Why did no one invent Python before?

Alan Gauld alan.gauld at btinternet.com
Thu Jun 3 10:13:49 CEST 2004


On Thu, 03 Jun 2004 04:26:27 GMT, Dennis Lee Bieber
<wlfraed at ix.netcom.com> wrote:
> > Yes, it's a silly question, but given how far we have come, why is it
> > that a natural looking, easy to read, incredibly powerful language has
> > appeared only recently, from a tech standpoint?

> 	FORTRAN goes back the tail-end of the 50s, and COBOL and LISP
> aren't too distant from it. Call it 1960.

And the power of data structures like dictionaries weren't really
appreciated till the 70's and standard *efficent* implementations
weren't available till about the early 80's. Now given that much
of Pythons innards consist of nothing but dictionaries, it would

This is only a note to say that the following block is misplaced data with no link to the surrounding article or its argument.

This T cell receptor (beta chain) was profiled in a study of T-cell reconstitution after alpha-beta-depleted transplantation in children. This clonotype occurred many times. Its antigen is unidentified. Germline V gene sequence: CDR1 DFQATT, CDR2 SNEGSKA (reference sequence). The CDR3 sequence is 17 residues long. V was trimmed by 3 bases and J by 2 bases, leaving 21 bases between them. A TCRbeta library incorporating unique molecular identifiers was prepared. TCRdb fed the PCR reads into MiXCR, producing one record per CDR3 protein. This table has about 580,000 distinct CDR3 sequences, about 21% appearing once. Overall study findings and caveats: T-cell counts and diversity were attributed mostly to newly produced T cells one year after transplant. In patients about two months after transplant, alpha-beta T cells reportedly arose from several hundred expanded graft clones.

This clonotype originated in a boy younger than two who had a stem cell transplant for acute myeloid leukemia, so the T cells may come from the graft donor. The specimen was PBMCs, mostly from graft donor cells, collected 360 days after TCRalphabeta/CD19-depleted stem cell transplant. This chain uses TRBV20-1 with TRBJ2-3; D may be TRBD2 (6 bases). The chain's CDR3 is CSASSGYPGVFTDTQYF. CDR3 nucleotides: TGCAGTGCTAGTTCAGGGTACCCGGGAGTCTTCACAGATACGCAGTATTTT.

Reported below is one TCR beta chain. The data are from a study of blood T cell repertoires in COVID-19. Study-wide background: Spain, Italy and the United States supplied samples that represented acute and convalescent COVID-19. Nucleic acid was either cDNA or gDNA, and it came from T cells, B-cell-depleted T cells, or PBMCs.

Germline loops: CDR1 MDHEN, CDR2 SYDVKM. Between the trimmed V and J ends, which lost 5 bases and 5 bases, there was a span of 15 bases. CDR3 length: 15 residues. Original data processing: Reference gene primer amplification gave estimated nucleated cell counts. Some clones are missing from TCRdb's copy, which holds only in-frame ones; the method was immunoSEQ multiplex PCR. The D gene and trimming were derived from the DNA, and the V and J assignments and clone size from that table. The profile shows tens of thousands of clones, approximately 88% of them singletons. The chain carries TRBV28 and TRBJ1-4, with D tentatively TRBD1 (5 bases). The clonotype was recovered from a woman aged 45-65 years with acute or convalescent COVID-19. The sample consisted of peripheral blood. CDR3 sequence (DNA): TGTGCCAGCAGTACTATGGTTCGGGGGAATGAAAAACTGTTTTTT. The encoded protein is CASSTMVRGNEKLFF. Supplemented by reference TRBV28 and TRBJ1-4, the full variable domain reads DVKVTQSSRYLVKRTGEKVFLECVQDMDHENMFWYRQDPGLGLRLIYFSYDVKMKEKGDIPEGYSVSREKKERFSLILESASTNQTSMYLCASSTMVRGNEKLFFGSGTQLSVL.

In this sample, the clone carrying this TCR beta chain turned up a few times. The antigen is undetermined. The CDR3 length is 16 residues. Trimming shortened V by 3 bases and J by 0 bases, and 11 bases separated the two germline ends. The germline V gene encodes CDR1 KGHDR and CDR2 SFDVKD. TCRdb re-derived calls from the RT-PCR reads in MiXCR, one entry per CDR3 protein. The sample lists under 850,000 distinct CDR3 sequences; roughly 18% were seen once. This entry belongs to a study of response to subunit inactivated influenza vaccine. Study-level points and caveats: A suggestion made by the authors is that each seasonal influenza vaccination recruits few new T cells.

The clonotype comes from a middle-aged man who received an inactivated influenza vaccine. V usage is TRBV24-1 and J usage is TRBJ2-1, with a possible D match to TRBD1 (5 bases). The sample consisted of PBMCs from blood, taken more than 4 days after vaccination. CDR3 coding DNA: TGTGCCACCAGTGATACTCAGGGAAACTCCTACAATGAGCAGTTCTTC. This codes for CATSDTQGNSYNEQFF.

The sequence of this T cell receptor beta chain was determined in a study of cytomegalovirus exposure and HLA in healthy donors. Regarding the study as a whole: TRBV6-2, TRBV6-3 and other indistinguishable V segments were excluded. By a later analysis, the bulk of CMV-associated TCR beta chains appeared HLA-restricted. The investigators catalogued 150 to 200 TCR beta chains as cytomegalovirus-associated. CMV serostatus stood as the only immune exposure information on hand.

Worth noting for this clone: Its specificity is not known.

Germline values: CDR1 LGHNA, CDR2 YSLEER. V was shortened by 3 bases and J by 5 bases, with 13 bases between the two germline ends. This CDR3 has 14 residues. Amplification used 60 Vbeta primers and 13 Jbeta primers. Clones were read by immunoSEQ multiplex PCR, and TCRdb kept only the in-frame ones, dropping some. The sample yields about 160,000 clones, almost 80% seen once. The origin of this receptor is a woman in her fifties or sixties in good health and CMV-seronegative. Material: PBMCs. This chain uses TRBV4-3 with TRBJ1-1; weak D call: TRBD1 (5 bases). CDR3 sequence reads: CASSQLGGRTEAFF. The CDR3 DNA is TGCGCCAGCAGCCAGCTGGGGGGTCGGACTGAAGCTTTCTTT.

have been difficult to build something like python(or ABC) toill
at least the mid 80's. ABC was late 80's, so not so very far
behind the state of the art...

> 	It takes computer power to process a language... Imagine having
> to pay the time used for Python, when running on a processor like my
> college mainframe 

True, although BASIC was atound in 1963 and interpreted - but
with a very much simpler syntax than Python...

Alan G.
Author of the Learn to Program website
http://www.freenetpages.co.uk/hp/alan.gauld



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